The Celtics' average pace — possessions per game — has been significantly higher than the NBA average this season. As of Jan 8, the Cs are averaging 98.0 possessions per game, 4th highest in the league. (League average = 95.6.)
According to Brad Stevens, this is by design. The Cs' general offensive game plan is to outhustle opponents, make em work harder than they want to, and capture easy points in transition as often as possible.
In this way, the Celts hope to counterbalance their relative dearth of raw offensive firepower, and win some games.
Sounds like a sound plan.
Problem is: the Celtics' pace is slipping. And that slippage is accelerating lately — where "lately" seems to correspond suspiciously closely to their recent offensive struggles.
As noted, the Cs' average pace this season, at 98.0, is still quite a bit higher than league average. So let's look at patterns of pace, especially recently.
As of daybreak January 7, the Celtics' average pace over their:
- last 10 games = 97.65 poss./game
- last 7 games = 96.0 poss./game
- last 5 games = 95.5 poss./game
- last 2 games = 93.6 poss./game
Here are the pace results (possessions per game) for all games so far this season (green = trend line):
And here they are for the Celtics' last 15 games:
It's clear that Boston's pace really is declining — gradually over the full season-to-date, more acutely over more-recent games.
The Big Question now is: What is the relationship between declining pace and the Cs' struggles on offense? We know that Stevens' plan was for the high pace to help the offense. Is the converse happening now that pace is declining?
Chicken v Egg–––––––––––––––
I.e., is the Celtics' offense suffering because pace is declining? — Or is the steady reduction of pace a symptom of the Cs' poor offense, perhaps made poor by, for example, other teams learning how to effectively defend against what Boston's trying to do on that side of the court?
Intuitively, it would seem that the dropping pace numbers are directly related to the Cs' offensive woes. But is there evidence for that?
Pace and Offensive Rating:
Below are all the Cs' pace results for every game this season, alongside their Opponent-Adjusted Offensive Ratings for those same games. Focus on the two trend lines in the middle: green for pace, yellow for Opp.-Adj. Offensive Rating.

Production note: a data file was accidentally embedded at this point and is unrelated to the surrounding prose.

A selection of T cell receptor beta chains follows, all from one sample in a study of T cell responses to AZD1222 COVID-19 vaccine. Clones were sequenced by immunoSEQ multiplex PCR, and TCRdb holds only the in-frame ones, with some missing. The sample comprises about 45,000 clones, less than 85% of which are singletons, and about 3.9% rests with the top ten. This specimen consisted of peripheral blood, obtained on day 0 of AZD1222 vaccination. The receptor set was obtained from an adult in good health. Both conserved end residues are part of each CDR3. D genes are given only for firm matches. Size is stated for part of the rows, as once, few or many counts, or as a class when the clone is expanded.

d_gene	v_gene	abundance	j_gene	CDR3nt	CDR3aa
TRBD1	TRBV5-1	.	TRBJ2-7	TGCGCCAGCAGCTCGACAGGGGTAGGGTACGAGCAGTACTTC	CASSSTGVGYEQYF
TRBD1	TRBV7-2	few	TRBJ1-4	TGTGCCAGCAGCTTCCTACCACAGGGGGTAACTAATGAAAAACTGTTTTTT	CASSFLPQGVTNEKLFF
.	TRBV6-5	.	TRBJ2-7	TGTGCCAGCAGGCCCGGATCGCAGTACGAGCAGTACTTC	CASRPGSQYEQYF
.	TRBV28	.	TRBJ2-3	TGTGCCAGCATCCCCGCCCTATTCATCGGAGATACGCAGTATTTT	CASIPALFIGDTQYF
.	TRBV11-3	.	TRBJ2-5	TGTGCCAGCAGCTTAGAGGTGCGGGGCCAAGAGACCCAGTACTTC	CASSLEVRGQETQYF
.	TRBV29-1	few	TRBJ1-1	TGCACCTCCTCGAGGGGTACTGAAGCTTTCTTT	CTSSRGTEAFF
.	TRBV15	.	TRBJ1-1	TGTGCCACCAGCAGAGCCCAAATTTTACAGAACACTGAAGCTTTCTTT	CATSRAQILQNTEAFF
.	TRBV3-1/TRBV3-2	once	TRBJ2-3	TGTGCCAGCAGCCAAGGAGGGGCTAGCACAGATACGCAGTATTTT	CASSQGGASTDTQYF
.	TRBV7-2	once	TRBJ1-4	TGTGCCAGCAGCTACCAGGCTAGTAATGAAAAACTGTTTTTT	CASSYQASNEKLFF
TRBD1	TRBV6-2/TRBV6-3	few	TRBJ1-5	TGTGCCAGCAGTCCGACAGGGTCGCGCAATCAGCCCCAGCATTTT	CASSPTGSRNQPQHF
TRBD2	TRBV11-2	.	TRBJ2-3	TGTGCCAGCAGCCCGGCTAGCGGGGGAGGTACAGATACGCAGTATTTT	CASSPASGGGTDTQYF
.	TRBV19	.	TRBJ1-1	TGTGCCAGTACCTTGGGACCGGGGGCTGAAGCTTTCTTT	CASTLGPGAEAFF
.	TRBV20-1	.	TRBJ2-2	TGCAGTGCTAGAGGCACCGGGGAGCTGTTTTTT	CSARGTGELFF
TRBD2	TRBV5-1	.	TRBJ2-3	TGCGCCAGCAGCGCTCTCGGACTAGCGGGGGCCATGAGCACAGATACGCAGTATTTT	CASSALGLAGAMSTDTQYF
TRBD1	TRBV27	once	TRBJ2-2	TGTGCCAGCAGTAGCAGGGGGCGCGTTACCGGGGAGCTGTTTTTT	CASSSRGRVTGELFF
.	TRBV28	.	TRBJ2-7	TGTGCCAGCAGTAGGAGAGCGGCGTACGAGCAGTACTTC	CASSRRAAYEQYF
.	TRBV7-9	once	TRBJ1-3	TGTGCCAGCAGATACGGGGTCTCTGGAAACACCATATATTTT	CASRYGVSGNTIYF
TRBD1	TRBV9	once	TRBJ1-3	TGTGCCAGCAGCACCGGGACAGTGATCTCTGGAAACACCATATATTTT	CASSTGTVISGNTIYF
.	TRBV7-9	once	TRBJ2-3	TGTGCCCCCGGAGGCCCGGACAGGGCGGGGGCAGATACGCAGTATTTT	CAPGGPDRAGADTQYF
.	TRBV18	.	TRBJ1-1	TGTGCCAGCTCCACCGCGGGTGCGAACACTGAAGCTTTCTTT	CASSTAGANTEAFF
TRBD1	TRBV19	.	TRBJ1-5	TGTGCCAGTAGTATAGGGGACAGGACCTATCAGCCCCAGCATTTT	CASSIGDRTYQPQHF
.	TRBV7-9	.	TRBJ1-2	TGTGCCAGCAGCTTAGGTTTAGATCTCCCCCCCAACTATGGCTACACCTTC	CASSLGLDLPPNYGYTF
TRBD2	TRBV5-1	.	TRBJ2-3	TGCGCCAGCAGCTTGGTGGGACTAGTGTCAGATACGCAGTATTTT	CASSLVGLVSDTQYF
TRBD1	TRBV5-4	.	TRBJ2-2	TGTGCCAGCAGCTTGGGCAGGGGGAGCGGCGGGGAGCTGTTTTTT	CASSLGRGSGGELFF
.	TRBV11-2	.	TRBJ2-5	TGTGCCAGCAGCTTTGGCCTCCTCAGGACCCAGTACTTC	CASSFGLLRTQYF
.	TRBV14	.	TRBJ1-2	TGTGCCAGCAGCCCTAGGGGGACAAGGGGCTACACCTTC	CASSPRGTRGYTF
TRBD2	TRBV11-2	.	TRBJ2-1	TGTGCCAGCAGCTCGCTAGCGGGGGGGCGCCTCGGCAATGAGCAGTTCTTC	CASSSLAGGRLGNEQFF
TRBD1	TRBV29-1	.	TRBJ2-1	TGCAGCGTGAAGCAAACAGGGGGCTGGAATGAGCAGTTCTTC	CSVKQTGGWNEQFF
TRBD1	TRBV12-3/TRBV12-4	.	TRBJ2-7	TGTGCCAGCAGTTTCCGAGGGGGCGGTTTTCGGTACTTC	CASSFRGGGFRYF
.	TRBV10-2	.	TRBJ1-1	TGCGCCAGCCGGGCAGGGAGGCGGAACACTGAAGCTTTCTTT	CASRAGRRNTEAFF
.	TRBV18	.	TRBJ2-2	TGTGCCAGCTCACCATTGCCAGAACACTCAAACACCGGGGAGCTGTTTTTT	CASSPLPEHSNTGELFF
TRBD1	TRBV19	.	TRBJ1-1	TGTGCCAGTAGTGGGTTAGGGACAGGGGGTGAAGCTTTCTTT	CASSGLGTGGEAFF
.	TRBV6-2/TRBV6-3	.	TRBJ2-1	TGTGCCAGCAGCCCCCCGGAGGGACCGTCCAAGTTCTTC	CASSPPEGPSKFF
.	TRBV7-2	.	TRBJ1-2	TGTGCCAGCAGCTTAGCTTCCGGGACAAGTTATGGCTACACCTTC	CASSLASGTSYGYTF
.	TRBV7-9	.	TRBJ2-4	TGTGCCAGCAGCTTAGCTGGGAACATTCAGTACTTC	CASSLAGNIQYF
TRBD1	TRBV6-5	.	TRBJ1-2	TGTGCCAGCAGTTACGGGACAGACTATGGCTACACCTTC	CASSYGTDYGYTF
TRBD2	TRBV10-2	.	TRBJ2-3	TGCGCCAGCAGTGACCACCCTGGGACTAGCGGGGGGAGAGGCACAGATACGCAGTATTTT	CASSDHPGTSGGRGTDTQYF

The remarkable thing about the above graph is how closely the two trend lines follow each other. Their slopes are virtually identical. As pace has trended downward, so has the offensive rating (OAR).
Here is the same graph for the Cs' last 15 games:
In both graphs, the two trend lines for Pace and Opponent-Adjusted Offensive Rating (green and yellow straight lines running across the middle) run effectively in parallel, downward.
This movement in unison strongly suggests a direct correlation between pace and the offense. I.e., the Cs' pace dropoff appears directly related to their struggles in implementing an effective offense.
Though it seems likely that the drop in the Cs' pace of play is directly related to their offensive problems, we can't know that one thing CAUSES the other unless we test it. It's still possible that pace has been dropping because the offense is simply unable to get itself going, unable to get those transition points — which would perforce result in a slower pace.
The best way to test this is to play some actual NBA games where the team focuses on assuring a high pace number. If the pace is successfully pushed up in a few such games, we should be able to see if that makes a significant difference in offensive efficiency, or not.
This is something the Celtics need to figure out ASAP. Because right now, this season is teetering on the brink of irrelevancy, pushed there by the team's wholly ineffectual offense. The Cs need to figure out why this is happening. Either that, or start changing the roster. (Or both.) Complacency at this point should be unacceptable, as it would almost certainly lead directly to a lost season — another year sacrificed in the name of "rebuilding."
–––––––––––––––––––––––––Green Stats runs after Celtics games, right here, usually within ~ 1 to 20 hours of the final horn.
–––––––––––––––––––––––––Efficiency ratings source for comps: Basketball-reference.com. Misc: RealGM.com. (Note: Our formulas for pace and efficiency ratings are similar to those used by these sites, and most others. NBA.com's numbers will differ, as they use different formulas.)
For an intro to the advanced stats used in Green Stats, see: Green Stats: Intro to advanced stats +...
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